While we can do our best to get outside in the summer months, getting your recommended amount of vitamin D can be more difficult during winter. This is especially true for those who spend more time indoors or those living within institutions such as care homes. Therefore, it’s vital to consume foods containing vitamin D, such as oily fish, red meat, eggs and fortified foods such as cereals.  

Furthermore, for those in the risk groups mentioned above, it is recommended by the NHS to take a vitamin D supplement throughout the year. Myvitamins Vitamin D Softgels come in both vegan and non-vegan varieties, and contain 1250% of your daily vitamin D. 

Fatigue & Tiredness: Vitamin B12 Deficiency

Vitamin B12 is a crucial vitamin that promotes psychological function, alongside maintaining energy and vitality. (3) When deficient, you may experience feelings of fatigue and tiredness. In more severe cases you may develop vitamin B12 deficiency anaemia, where your red blood cells become too large and are unable to function properly. This can lead to an extreme lack of energy, muscle weakness, and memory issues. 

The main causes of vitamin B12 deficiency are from poor nutritional intake and lifestyle factors such as vegetarian and vegan diets. As vitamin B12 is primarily found in animal-based foods, those following plant-based diets may struggle to obtain an adequate amount.  


It can take up to 4 months to correct a deficiency, but incorporating foods rich in vitamin B12 can help boost your intake. Foods such as meat, fish, milk, cheese and eggs are good sources of vitamin B12, and for vegetarians and vegans, there are fortified foods available. However, it is recommended to implement a supplement to ensure adequate intake.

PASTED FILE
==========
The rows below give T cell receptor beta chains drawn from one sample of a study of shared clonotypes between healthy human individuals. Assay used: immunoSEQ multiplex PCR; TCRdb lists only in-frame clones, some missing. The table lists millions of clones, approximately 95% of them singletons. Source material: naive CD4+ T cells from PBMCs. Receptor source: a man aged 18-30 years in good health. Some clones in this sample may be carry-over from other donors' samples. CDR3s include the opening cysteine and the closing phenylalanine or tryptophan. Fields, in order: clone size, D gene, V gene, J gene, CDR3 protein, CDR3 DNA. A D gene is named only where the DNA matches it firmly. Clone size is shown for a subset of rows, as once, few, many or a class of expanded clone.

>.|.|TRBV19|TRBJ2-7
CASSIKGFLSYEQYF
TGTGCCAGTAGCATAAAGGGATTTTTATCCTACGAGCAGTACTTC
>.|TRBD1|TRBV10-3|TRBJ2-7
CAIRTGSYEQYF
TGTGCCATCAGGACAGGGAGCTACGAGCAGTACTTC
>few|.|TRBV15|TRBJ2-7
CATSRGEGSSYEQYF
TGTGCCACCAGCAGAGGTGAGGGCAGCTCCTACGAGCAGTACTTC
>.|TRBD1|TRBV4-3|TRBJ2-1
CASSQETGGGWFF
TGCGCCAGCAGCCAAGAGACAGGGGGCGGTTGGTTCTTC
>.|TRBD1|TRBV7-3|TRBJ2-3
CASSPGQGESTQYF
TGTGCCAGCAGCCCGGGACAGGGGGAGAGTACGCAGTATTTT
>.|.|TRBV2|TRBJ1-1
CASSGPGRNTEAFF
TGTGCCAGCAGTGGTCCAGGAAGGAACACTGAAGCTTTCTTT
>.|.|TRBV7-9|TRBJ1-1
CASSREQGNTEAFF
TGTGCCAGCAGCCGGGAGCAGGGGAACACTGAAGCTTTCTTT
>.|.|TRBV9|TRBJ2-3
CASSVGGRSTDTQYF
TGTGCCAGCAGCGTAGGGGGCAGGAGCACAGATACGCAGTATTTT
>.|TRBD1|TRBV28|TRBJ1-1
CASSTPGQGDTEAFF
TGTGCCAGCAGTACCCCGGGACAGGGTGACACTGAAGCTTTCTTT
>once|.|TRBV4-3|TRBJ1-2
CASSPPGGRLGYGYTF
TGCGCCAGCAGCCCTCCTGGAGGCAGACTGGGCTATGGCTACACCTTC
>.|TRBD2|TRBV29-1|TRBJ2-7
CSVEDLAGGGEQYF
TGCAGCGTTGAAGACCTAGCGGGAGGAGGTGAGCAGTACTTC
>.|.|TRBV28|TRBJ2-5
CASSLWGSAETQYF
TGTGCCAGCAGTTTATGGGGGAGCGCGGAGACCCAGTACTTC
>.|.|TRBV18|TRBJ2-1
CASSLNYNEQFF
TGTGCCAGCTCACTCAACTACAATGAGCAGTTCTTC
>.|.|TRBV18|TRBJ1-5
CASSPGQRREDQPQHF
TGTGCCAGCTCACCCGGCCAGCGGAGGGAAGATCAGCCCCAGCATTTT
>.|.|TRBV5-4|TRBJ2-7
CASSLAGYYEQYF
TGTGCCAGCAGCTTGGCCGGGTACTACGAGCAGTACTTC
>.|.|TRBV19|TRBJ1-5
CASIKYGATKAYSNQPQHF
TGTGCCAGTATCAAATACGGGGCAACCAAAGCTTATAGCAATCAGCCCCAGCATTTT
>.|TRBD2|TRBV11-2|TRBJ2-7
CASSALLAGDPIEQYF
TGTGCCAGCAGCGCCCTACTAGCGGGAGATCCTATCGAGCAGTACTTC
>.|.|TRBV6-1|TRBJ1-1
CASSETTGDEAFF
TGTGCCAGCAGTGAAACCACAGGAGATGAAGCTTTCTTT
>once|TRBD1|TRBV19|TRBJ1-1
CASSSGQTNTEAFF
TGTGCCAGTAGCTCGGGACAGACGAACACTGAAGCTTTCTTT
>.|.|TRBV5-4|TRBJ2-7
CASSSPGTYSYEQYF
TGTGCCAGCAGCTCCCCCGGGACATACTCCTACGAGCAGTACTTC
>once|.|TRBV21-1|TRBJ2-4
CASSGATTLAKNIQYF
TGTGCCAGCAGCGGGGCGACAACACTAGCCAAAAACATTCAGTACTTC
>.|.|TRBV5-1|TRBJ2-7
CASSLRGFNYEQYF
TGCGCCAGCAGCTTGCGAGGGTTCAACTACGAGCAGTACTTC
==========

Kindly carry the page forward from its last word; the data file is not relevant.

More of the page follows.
Dry Eyes & Skin Acne: Vitamin A Deficiency

Vitamin A deficiency has been associated with symptoms such as dry eyes, acne and trouble with vision in low light. More severe symptoms can include infertility, stunted growth and blindness.

Vitamin A deficiency is rare, as vitamin A is a fat-soluble vitamin which can be stored in the body. This means that it is not necessary to obtain vitamin A every day. However, the leading causes of deficiency include nutritional shortfalls, fat malabsorption, or liver disorders.  


Consuming a wide variety of foods within your diet can minimise risk of vitamin A deficiency. Foods such as liver, eggs, cheese, milk and oily fish are all great sources of this essential vitamin.  

For vegans, consuming the antioxidant beta-carotene is the best way to boost vitamin A intake. Beta-carotene is converted into vitamin A in the body, and is best found in red-, orange- and yellow-coloured fruits and vegetables, such as apricots, carrots, sweet potatoes, peppers and mango. 

Signs, Causes & Solutions To Mineral Deficiency

Constipation & Muscle Weakness: Potassium Deficiency